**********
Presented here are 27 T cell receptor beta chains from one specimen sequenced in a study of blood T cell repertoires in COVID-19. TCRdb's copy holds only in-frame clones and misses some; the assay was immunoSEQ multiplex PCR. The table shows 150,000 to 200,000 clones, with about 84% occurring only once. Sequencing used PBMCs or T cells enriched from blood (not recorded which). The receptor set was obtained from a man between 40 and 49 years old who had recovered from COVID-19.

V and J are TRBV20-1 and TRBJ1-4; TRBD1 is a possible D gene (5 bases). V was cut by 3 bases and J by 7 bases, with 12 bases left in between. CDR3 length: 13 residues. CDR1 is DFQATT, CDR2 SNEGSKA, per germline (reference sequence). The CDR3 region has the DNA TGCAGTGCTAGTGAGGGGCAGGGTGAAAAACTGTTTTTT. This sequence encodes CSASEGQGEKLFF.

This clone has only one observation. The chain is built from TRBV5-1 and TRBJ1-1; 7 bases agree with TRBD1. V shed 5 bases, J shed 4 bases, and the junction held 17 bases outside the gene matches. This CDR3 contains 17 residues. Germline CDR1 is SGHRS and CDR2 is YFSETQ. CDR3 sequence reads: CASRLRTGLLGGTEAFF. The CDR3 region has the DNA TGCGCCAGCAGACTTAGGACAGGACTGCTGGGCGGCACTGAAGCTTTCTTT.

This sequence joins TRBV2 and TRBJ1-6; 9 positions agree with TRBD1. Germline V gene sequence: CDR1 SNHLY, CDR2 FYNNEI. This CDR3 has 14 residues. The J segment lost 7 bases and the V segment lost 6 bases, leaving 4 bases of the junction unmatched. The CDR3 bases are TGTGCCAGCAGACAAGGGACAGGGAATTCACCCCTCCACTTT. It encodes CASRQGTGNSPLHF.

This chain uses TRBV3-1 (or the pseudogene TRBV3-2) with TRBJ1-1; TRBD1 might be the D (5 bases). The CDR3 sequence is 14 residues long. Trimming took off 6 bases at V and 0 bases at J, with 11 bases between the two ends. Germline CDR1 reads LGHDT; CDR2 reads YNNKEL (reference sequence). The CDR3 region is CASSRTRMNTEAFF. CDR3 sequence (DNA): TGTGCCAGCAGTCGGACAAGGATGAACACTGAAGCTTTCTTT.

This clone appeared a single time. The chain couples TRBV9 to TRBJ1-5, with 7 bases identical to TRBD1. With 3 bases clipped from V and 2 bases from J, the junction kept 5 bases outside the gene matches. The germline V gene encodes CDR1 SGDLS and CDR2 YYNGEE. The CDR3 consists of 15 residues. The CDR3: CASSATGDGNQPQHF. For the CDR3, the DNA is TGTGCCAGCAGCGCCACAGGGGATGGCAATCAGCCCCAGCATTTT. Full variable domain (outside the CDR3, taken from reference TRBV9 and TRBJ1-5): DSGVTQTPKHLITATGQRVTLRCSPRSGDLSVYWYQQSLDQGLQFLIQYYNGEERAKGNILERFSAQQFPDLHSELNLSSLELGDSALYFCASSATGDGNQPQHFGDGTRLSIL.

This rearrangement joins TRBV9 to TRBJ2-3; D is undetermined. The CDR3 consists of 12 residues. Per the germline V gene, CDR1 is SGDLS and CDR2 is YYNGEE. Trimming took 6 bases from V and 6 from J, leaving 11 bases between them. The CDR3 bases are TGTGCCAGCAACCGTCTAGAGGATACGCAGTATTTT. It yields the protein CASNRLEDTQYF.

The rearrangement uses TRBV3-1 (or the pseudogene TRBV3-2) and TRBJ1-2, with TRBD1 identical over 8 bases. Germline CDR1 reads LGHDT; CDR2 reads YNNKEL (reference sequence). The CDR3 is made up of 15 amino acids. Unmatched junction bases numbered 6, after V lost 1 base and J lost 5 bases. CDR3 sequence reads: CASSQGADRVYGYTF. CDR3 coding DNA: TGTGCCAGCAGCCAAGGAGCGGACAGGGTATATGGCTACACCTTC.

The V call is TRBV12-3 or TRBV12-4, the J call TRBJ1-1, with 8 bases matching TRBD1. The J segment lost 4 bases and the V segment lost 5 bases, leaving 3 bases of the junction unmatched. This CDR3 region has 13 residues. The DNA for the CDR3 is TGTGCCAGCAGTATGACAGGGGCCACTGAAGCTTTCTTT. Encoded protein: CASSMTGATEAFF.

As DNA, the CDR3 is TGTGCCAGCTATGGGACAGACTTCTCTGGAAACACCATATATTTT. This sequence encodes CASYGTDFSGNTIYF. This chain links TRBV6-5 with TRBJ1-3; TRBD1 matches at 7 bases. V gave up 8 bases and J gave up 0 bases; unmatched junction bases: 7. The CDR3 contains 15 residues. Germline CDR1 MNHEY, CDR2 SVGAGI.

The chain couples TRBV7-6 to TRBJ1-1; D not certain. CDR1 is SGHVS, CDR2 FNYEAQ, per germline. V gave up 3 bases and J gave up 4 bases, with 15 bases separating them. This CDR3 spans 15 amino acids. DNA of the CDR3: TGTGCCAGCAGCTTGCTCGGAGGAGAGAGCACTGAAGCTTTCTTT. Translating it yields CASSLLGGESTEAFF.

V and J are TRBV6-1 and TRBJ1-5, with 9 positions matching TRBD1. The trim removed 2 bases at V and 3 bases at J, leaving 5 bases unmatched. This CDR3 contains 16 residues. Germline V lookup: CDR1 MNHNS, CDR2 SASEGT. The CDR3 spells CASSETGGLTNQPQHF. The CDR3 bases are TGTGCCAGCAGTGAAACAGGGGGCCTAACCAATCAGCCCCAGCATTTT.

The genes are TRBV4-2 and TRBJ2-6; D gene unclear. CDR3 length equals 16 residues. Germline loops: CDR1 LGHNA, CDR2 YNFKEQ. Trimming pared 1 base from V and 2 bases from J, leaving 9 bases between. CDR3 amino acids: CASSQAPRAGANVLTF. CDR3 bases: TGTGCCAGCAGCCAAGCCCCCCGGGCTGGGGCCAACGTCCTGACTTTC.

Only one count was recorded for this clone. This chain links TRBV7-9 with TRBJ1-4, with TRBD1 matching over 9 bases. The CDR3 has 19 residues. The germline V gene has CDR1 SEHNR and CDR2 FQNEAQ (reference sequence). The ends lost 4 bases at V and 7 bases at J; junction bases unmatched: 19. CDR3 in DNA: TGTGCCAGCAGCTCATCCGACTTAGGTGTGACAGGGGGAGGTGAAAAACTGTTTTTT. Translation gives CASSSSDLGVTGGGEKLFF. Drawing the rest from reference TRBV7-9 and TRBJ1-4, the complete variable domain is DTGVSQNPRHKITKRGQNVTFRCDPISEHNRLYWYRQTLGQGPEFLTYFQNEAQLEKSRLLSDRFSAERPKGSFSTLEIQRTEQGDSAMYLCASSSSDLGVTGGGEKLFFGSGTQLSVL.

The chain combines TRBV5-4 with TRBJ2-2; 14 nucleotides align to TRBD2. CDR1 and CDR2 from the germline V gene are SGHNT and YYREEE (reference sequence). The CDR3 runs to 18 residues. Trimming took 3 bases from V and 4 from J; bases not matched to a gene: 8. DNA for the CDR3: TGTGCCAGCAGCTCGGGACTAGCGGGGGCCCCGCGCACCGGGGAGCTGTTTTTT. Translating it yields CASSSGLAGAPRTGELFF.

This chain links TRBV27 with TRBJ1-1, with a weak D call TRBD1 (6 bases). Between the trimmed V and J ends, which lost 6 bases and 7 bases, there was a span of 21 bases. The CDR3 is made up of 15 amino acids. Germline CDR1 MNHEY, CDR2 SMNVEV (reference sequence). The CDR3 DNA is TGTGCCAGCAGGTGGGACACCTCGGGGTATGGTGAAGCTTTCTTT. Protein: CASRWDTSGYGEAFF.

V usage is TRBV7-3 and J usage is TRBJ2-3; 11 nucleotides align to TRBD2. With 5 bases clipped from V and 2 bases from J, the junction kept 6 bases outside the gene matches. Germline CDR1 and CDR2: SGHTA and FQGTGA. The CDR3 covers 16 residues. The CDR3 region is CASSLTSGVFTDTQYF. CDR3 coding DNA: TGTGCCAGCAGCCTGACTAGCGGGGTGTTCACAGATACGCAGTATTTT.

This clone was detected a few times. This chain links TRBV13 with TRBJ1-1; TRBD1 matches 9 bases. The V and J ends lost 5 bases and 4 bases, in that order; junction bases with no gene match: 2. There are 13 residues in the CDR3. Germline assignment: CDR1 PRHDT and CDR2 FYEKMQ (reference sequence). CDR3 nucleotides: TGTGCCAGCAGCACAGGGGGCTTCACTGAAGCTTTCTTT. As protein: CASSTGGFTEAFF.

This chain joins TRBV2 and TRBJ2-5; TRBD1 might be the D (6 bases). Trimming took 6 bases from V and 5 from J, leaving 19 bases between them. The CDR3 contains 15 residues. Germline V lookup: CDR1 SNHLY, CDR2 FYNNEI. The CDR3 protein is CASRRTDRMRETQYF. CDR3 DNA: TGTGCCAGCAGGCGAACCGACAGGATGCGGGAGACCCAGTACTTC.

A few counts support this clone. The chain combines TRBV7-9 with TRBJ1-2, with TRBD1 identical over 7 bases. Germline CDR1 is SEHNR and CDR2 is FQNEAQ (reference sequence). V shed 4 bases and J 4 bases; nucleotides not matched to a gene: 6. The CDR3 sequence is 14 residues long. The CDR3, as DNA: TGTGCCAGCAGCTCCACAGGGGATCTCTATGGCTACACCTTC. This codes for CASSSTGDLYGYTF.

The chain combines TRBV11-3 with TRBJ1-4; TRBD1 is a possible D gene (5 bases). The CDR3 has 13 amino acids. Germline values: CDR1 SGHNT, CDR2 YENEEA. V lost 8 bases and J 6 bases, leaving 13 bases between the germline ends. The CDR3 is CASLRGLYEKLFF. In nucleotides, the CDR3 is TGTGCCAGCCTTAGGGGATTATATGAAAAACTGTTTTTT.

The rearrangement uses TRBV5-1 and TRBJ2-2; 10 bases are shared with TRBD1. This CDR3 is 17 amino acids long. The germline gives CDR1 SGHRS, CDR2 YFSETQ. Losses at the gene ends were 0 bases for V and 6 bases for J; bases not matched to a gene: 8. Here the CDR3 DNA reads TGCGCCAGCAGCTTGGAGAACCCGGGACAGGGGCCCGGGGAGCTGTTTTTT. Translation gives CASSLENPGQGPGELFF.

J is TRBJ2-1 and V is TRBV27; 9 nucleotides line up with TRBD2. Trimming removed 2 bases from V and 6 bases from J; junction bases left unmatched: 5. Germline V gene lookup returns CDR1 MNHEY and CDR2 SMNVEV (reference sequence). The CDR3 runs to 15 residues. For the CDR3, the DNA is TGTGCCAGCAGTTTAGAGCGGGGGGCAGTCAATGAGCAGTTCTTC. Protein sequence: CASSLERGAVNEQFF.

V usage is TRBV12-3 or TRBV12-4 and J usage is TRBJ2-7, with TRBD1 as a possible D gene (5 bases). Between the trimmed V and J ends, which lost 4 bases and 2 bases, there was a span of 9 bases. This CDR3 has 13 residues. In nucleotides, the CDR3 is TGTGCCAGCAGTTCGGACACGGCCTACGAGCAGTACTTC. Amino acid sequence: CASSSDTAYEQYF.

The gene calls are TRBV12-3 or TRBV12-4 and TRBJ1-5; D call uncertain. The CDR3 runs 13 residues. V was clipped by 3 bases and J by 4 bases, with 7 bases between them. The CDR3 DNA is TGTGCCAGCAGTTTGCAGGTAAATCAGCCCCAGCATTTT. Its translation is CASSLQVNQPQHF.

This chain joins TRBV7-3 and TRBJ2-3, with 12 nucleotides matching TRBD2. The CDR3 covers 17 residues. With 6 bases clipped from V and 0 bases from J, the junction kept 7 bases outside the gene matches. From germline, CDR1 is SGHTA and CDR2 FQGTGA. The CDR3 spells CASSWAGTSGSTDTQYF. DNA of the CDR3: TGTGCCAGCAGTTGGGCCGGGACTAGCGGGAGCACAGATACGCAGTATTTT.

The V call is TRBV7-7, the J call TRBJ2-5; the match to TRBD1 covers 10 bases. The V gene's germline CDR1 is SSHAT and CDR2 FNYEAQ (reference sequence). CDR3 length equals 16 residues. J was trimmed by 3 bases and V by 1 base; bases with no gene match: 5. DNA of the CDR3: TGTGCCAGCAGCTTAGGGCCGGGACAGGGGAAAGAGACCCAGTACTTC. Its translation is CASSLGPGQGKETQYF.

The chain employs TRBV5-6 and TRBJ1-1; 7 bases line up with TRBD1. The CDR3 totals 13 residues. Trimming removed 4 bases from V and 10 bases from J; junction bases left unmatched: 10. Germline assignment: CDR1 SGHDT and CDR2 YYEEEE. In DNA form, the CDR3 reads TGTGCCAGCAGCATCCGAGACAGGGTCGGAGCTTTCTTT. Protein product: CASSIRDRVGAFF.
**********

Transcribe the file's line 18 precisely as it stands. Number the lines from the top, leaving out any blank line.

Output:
This clone was detected a few times. This chain links TRBV13 with TRBJ1-1; TRBD1 matches 9 bases. The V and J ends lost 5 bases and 4 bases, in that order; junction bases with no gene match: 2. There are 13 residues in the CDR3. Germline assignment: CDR1 PRHDT and CDR2 FYEKMQ (reference sequence). CDR3 nucleotides: TGTGCCAGCAGCACAGGGGGCTTCACTGAAGCTTTCTTT. As protein: CASSTGGFTEAFF.